Education Law Goes Overboard
Some aspects of the federal No Child Left Behind education law seem to have been written without attention to common sense. An example is the provision that prohibits school districts that fail to make adequate academic progress for three years from providing free tutoring to students with federal Title I money.
You read that correctly. Students who need tutoring the most must find help outside the school system. Even highly qualified tutors with special degrees, reading certification and years of teaching experience will not be eligible to tutor students if they work in a school system that has failed to meet the rigid standards of student performance.
The reason? According to a U.S. Department of Education spokesman, to allow personnel from substandard schools to tutor students would be akin to allowing the fox to guard the henhouse. What a negative view of the
The government's reasoning is that if a school district is unable to raise student achievement with the amount of federal money it is granted, then it's not equipped to offer tutoring services after school.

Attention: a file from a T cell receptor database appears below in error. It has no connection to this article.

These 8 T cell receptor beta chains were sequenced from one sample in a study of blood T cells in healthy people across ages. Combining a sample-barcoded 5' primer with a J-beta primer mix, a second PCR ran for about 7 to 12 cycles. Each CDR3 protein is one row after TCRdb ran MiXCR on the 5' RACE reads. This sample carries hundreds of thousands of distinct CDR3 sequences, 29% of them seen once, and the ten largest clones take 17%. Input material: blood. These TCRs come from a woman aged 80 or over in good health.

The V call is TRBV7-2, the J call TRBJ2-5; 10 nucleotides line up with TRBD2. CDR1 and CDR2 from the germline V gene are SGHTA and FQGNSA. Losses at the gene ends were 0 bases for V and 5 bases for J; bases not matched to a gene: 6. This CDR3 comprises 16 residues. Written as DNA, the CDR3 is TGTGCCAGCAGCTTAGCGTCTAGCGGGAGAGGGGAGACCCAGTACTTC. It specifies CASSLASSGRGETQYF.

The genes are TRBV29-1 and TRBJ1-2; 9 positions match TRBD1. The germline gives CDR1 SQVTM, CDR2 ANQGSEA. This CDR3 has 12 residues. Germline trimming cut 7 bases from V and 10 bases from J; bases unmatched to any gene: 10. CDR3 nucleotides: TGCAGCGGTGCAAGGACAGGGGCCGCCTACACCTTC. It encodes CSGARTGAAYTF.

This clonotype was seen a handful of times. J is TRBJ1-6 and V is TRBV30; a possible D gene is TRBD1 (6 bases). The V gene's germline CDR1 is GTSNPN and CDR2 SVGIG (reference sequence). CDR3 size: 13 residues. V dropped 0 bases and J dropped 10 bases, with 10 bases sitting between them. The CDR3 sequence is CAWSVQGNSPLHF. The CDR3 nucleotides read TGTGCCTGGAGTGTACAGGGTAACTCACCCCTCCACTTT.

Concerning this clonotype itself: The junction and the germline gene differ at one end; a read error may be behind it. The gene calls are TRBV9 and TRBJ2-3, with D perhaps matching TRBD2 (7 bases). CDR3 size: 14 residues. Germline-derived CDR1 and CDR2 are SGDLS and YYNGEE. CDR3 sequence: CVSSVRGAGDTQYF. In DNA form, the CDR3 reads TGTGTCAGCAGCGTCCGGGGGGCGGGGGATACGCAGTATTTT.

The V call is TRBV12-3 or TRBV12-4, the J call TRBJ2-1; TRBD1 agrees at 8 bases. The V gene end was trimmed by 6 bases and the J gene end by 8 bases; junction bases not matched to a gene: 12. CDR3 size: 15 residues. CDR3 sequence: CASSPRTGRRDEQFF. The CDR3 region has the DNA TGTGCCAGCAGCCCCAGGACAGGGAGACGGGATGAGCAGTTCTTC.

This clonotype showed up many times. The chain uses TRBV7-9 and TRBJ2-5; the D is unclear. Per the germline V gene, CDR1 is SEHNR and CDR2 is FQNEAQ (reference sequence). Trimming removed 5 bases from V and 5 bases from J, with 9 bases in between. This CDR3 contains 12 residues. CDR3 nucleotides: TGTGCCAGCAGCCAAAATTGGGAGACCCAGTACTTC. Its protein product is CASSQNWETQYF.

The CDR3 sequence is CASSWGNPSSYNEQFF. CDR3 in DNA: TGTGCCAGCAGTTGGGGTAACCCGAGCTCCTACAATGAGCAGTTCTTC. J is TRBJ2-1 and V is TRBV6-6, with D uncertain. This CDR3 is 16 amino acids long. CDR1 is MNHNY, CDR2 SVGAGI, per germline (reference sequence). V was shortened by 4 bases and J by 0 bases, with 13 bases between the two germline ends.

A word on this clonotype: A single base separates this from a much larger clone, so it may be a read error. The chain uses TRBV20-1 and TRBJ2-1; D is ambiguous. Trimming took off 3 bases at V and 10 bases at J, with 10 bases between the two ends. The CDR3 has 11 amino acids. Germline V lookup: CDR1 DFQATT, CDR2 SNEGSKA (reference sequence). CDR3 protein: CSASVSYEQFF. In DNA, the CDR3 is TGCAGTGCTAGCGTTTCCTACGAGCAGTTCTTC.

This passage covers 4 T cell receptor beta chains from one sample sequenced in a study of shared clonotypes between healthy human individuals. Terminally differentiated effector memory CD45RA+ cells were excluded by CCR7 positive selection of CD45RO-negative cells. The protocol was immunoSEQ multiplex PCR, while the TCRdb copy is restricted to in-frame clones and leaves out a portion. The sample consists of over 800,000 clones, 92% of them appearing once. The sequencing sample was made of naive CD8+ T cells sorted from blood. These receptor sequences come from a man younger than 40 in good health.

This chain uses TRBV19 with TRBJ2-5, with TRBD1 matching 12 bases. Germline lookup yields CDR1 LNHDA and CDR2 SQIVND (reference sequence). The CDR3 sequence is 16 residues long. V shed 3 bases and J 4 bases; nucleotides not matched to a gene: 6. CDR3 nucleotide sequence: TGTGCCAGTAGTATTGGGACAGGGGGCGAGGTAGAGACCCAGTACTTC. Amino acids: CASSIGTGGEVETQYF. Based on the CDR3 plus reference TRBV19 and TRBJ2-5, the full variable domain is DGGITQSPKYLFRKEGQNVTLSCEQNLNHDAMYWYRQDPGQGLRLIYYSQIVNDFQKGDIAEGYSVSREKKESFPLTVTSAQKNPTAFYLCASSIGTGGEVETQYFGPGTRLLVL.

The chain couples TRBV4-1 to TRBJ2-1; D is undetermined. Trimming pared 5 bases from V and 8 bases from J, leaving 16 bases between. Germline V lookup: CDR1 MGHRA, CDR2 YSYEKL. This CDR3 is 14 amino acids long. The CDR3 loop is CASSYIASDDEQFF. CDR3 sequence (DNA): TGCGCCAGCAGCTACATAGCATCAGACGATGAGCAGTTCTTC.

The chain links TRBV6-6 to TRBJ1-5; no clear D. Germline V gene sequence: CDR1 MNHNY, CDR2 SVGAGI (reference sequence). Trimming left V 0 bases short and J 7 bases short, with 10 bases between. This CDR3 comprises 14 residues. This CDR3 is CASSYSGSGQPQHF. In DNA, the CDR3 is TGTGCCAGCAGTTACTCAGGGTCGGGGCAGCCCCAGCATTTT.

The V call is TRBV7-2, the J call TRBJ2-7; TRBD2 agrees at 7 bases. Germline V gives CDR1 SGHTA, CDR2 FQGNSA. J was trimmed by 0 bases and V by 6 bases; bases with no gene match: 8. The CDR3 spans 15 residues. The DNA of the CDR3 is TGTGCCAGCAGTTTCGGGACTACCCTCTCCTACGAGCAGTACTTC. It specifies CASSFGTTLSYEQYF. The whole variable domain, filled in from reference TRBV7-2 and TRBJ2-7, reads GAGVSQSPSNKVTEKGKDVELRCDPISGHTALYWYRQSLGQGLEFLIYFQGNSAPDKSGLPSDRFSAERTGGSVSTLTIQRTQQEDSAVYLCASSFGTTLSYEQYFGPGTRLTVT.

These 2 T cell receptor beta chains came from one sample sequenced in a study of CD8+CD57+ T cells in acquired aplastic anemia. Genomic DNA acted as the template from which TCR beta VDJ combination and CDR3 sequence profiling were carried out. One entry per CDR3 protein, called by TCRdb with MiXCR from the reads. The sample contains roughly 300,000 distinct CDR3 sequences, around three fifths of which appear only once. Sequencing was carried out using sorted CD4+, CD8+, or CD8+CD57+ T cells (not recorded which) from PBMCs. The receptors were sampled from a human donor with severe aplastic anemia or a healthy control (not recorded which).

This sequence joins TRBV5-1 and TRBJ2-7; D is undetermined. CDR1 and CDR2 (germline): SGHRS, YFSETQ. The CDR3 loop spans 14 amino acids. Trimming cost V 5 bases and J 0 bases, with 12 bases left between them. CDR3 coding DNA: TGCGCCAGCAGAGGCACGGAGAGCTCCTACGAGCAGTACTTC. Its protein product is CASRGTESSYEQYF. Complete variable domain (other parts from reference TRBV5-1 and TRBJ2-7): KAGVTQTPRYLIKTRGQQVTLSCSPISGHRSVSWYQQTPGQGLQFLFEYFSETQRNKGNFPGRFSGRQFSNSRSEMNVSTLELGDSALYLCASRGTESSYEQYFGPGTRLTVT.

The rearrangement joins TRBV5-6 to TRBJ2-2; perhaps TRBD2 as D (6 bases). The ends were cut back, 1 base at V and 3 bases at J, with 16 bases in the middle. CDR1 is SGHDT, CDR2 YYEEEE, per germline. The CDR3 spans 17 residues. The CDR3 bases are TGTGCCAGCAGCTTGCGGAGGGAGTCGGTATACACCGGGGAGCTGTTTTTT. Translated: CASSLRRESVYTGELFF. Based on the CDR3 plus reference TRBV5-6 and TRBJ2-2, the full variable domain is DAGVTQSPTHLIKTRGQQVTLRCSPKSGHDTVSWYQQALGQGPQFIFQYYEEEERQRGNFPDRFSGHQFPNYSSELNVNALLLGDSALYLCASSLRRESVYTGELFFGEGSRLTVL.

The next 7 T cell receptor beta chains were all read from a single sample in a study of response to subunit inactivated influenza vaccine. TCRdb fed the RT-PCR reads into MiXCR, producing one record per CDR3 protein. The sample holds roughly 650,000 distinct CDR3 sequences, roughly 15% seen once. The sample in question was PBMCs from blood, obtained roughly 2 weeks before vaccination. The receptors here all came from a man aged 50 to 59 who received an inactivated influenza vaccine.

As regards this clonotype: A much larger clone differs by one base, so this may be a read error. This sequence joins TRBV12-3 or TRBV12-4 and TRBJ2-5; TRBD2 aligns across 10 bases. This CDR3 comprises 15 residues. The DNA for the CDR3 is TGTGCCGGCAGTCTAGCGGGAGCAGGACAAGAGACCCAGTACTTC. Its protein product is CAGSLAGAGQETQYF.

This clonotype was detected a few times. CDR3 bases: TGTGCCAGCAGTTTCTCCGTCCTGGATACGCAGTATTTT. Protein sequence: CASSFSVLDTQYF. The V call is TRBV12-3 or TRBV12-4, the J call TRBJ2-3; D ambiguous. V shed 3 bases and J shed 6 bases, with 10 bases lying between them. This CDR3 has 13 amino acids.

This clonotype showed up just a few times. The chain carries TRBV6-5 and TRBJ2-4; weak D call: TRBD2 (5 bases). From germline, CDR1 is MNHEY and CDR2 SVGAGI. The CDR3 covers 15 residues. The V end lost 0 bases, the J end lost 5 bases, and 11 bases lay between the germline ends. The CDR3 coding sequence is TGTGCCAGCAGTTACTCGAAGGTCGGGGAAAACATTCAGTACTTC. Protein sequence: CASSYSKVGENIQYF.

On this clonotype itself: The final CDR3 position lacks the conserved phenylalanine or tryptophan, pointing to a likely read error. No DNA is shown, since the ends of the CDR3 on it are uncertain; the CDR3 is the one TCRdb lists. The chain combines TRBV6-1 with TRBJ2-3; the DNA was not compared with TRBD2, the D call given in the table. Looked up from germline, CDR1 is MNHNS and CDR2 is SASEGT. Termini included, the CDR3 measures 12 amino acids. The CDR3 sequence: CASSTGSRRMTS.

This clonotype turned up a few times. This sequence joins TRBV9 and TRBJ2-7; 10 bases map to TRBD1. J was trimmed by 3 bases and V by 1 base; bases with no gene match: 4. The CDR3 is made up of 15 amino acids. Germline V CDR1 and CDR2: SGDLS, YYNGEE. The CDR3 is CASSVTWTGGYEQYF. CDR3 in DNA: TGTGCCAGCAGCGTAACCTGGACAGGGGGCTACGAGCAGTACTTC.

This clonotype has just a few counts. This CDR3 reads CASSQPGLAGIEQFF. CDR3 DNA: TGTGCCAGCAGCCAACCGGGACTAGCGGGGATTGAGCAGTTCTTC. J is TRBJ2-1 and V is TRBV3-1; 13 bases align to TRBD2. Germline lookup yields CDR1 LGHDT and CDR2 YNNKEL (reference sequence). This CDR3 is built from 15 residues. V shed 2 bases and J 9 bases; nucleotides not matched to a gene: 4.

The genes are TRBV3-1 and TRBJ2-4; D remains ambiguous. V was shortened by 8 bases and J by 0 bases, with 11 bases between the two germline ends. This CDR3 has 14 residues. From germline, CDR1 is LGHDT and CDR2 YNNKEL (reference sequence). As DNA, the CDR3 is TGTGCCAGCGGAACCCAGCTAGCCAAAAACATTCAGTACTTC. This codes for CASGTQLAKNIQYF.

This is flat-out illogical. Any child would benefit from one-on-one instruction of the type he would get from a qualified tutor he knows and trusts.
Anyone who thinks students fail to do well on standardized tests solely because their teachers are not doing enough is na´ve. The chief indicator of failure is poverty, which is why most city school districts will acutely feel the pain of this provision.
If, as expected, the entire Hartford school system is designated as underachieving, all of its certified tutors will be rendered ineligible. Schools will have to hire tutors from private or nonprofit organizations, some less qualified or experienced, in order to provide this necessary service. Exceptions will be made for students who have learning disabilities or language difficulties. In the event no private tutors can be found to serve these special circumstances, school districts will have dispensation to use federal money. Ironically, teachers from the underachieving system would be permitted to tutor students in those schools if they affiliate with a private contractor to provide those services.
How does putting struggling schools through such arbitrary rigmarole help students? As it stands, only a third of Hartford parents took
advantage of free tutoring for their children right in school, at home or on Saturdays. Making the system harder to navigate will not produce better test scores or improve learning.
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